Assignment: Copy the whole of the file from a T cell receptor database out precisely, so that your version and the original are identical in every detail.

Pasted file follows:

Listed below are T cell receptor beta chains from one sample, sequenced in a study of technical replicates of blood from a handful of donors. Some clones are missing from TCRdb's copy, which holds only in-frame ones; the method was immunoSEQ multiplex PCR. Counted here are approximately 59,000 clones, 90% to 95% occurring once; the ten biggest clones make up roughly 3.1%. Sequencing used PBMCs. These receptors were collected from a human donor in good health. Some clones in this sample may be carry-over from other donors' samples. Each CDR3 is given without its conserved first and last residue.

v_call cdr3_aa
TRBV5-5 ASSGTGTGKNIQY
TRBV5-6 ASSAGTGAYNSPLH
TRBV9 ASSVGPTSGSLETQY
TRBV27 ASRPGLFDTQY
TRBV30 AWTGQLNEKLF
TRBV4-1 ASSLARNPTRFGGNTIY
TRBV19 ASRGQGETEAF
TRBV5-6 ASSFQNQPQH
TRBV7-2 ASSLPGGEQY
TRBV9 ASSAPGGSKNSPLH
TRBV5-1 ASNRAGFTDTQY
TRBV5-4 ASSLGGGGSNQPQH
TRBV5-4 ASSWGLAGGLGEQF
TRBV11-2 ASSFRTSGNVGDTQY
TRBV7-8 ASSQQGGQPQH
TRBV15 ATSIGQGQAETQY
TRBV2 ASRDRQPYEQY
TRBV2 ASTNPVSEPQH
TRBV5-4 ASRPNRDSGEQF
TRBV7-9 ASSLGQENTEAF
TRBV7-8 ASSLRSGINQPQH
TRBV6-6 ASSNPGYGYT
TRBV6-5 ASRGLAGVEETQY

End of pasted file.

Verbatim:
Listed below are T cell receptor beta chains from one sample, sequenced in a study of technical replicates of blood from a handful of donors. Some clones are missing from TCRdb's copy, which holds only in-frame ones; the method was immunoSEQ multiplex PCR. Counted here are approximately 59,000 clones, 90% to 95% occurring once; the ten biggest clones make up roughly 3.1%. Sequencing used PBMCs. These receptors were collected from a human donor in good health. Some clones in this sample may be carry-over from other donors' samples. Each CDR3 is given without its conserved first and last residue.

v_call cdr3_aa
TRBV5-5 ASSGTGTGKNIQY
TRBV5-6 ASSAGTGAYNSPLH
TRBV9 ASSVGPTSGSLETQY
TRBV27 ASRPGLFDTQY
TRBV30 AWTGQLNEKLF
TRBV4-1 ASSLARNPTRFGGNTIY
TRBV19 ASRGQGETEAF
TRBV5-6 ASSFQNQPQH
TRBV7-2 ASSLPGGEQY
TRBV9 ASSAPGGSKNSPLH
TRBV5-1 ASNRAGFTDTQY
TRBV5-4 ASSLGGGGSNQPQH
TRBV5-4 ASSWGLAGGLGEQF
TRBV11-2 ASSFRTSGNVGDTQY
TRBV7-8 ASSQQGGQPQH
TRBV15 ATSIGQGQAETQY
TRBV2 ASRDRQPYEQY
TRBV2 ASTNPVSEPQH
TRBV5-4 ASRPNRDSGEQF
TRBV7-9 ASSLGQENTEAF
TRBV7-8 ASSLRSGINQPQH
TRBV6-6 ASSNPGYGYT
TRBV6-5 ASRGLAGVEETQY